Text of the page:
Kaaren Whitney-Vernon, Founder and CEO of Happy Hive – is all about helping others — specifically helping women thrive in the field of technology by encouraging transparency and inclusivity, while also emphasizing the importance of creating opportunities for women in STEM (Science, Technology, Engineering and Math). Below, she shares more about her entrepreneurial path, supporting others, and the importance of leadership.
Besides being the Founder of Happy Hive, you are also a serial entrepreneur. Can you share a bit about your previous endeavours? What challenges have you faced and how did you overcome obstacles in your career?
Back in 1998, I was co-owner of Youth Culture Inc., a youth media and research company. We were publishing print magazines that were going into high schools. We also launched a study called Trendscan that studied all aspects of youth culture, and looked at the effects of the internet on teenagers. The goal was to educate companies on the best way to communicate to teens — a hard to reach market for many brands. A lot of what I learned in my career is the need for research, and that brands and advertisers need to be continually talking and learning from their target audience.
In 2012, YouTube was starting [to trend with teens], so I pivoted my business into creating video content. I teamed up with Shaftsbury, which is the largest independent production company in Canada. We wanted to show brands the value of creating branded entertainment versus just creating an ad. Our first series we created in partnership with U by Kotex, called Carmilla, took off. It had millions of views. It went on to become a movie and book deal, and paved the way for other brands to get involved.
Your company, Happy Hive, is highlighting gender equality for women. How did your vision for this materialize?
At Shaftsbury, we created a digital series for youth and young girls to understand the value of STEM. We were seeing that girls were very good at math, but somewhere along the path, they’re excluded and persuaded that it’s not really the place for them.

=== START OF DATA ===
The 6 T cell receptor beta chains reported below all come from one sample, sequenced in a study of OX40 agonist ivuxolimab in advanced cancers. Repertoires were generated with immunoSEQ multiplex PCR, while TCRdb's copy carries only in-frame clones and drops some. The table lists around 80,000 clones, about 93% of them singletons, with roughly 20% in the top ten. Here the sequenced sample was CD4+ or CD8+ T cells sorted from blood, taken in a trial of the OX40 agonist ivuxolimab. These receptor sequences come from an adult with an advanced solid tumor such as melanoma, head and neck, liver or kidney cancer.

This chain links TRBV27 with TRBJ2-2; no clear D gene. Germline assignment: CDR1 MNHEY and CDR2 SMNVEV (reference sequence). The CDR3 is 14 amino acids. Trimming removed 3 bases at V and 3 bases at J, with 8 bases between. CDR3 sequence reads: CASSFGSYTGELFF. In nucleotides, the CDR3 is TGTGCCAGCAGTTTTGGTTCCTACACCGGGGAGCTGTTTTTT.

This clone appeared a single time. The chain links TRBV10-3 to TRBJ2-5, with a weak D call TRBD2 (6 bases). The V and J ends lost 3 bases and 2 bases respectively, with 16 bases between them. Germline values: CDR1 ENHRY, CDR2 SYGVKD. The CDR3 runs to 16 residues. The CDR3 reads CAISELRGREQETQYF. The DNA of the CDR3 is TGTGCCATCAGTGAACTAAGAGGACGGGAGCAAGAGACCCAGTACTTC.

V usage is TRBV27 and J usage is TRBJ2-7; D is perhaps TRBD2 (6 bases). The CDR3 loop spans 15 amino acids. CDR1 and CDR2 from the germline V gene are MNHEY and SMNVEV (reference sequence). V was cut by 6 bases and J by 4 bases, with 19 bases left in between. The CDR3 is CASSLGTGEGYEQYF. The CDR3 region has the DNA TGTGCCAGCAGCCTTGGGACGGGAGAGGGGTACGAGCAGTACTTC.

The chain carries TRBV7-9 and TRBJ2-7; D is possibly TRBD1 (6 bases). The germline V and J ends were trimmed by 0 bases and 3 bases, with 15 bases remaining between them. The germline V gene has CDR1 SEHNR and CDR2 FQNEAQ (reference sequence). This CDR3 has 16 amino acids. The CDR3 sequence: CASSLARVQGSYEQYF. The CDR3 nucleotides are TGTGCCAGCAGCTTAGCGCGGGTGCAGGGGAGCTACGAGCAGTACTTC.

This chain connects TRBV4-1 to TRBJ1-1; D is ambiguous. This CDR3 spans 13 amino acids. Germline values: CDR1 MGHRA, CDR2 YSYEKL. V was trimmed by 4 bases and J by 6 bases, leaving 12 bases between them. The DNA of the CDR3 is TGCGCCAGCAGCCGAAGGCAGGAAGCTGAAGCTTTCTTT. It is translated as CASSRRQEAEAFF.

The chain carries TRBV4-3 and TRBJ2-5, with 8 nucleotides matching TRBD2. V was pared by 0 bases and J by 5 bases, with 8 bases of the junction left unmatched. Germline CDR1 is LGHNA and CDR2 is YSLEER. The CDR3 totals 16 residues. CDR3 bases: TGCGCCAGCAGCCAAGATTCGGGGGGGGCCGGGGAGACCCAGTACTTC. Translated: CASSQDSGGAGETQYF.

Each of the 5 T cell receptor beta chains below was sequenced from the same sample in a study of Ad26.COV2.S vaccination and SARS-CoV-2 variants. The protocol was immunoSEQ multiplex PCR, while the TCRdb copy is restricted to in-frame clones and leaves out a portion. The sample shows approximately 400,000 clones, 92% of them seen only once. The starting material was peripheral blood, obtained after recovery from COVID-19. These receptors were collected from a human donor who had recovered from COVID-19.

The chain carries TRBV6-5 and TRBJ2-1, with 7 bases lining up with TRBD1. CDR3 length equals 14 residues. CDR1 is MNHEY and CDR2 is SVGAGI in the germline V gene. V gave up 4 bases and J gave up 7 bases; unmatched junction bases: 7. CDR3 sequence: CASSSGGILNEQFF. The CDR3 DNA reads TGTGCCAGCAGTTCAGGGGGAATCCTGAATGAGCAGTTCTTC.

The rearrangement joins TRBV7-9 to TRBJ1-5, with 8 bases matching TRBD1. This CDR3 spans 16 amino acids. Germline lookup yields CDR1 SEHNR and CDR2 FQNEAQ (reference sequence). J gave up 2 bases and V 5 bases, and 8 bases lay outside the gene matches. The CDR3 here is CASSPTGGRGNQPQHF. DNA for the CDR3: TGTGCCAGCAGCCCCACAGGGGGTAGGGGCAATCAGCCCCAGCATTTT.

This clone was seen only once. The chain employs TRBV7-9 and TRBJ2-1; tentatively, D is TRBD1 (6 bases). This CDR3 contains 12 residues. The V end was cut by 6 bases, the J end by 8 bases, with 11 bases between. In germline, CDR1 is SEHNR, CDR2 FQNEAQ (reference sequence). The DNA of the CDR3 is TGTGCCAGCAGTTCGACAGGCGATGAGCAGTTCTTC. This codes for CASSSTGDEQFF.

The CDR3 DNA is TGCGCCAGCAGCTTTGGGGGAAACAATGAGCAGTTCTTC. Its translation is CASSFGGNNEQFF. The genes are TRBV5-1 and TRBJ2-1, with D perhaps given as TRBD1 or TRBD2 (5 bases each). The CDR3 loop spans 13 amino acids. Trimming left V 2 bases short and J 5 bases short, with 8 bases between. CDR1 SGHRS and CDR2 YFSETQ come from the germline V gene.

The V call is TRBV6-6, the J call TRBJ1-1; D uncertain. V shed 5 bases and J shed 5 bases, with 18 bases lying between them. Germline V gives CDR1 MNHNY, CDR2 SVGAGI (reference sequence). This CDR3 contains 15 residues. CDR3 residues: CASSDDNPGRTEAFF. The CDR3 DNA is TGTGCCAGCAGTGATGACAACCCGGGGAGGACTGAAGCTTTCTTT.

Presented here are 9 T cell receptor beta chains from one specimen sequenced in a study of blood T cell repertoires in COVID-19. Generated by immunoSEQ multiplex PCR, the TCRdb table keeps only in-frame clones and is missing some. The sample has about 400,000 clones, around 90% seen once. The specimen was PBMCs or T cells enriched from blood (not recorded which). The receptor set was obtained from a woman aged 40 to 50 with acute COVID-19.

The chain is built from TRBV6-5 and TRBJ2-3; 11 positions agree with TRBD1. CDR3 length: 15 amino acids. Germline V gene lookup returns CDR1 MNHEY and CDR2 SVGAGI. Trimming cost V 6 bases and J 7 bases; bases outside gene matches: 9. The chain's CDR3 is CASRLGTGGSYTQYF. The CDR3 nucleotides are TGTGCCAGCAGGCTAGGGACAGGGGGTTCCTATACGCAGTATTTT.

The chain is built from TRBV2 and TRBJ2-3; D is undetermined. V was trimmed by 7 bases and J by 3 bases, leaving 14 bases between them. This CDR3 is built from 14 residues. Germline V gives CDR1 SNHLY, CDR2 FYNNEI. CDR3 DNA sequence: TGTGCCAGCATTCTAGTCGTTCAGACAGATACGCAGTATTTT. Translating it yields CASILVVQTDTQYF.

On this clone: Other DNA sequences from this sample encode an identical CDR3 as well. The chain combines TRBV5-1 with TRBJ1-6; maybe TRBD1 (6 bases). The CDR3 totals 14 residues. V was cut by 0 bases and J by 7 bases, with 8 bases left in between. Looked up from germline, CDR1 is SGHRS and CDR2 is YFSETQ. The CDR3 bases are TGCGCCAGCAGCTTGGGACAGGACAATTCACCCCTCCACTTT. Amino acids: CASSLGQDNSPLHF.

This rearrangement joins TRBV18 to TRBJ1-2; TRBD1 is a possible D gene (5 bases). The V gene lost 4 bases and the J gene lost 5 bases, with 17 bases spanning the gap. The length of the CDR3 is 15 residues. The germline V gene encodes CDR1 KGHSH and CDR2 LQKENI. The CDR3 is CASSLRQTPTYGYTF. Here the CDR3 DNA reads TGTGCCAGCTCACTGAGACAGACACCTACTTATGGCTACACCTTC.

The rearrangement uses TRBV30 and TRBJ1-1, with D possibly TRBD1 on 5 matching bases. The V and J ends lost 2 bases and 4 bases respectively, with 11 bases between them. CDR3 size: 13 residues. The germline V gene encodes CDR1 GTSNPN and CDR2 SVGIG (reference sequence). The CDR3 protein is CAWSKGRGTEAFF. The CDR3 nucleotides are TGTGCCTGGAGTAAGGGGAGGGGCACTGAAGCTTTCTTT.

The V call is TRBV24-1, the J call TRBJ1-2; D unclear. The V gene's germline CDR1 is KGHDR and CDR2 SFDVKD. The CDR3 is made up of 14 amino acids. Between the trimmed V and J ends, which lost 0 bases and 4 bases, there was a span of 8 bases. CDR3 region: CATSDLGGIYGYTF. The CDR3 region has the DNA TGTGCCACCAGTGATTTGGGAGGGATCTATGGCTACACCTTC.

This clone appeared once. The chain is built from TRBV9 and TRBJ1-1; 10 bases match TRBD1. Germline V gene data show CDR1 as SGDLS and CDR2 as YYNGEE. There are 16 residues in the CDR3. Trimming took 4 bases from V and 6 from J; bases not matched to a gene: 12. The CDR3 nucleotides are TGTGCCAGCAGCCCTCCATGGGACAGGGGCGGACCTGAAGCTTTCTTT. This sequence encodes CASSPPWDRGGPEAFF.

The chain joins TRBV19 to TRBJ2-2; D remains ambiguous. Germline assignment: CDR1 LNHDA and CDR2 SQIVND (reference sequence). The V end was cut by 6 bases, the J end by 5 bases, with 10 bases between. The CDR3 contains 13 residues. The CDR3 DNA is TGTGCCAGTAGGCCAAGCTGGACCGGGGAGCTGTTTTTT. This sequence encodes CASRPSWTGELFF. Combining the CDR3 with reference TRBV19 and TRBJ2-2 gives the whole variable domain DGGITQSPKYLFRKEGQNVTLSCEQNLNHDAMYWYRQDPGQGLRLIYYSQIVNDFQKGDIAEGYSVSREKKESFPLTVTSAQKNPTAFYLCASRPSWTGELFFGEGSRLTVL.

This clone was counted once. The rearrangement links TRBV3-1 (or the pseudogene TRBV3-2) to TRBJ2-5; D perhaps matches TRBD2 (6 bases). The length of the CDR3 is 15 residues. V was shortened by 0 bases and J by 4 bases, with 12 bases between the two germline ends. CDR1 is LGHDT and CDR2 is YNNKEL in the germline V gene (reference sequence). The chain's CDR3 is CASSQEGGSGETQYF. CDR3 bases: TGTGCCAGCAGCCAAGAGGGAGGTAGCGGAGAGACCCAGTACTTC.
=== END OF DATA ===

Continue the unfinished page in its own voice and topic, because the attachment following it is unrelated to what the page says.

Part of entrepreneurship is seeing a problem and wanting to solve it. If women are not at the table, we’re not part of solving major problems of our society. We’re not getting fairly treated, so what can we do to change that? One of the things I learned is that there’s a fundamental problem in a lot of the technology that we’re building, including the hiring process, which is completely broken. That’s how Happy Hive started.
Through Happy Hive, you created a browser extension for job seekers to see if potential employers have an inclusive workforce. How has this approach impacted both employees and future employers?
Where an individual actually works matters so deeply for that person, not only for their well-being, but also the profound effect it has on their future success. We’re using data and AI to predict the success of women in technology.
Fifty per cent of women in technology will actually quit the industry after the first or second job because of the toxic environment, because they’re not being heard, or they feel left out. These are women with master’s degrees and PhDs. That’s why we think that by giving them the tools, they can make good decisions about the best companies to work for and support their future career growth.
Women want to know if they’re getting into a company that’s going to support them rather than hinder their career growth. We know it takes a lot of time to get a job, and you want to make sure it’s right.
Stephanie Hawkins | Contributing Writer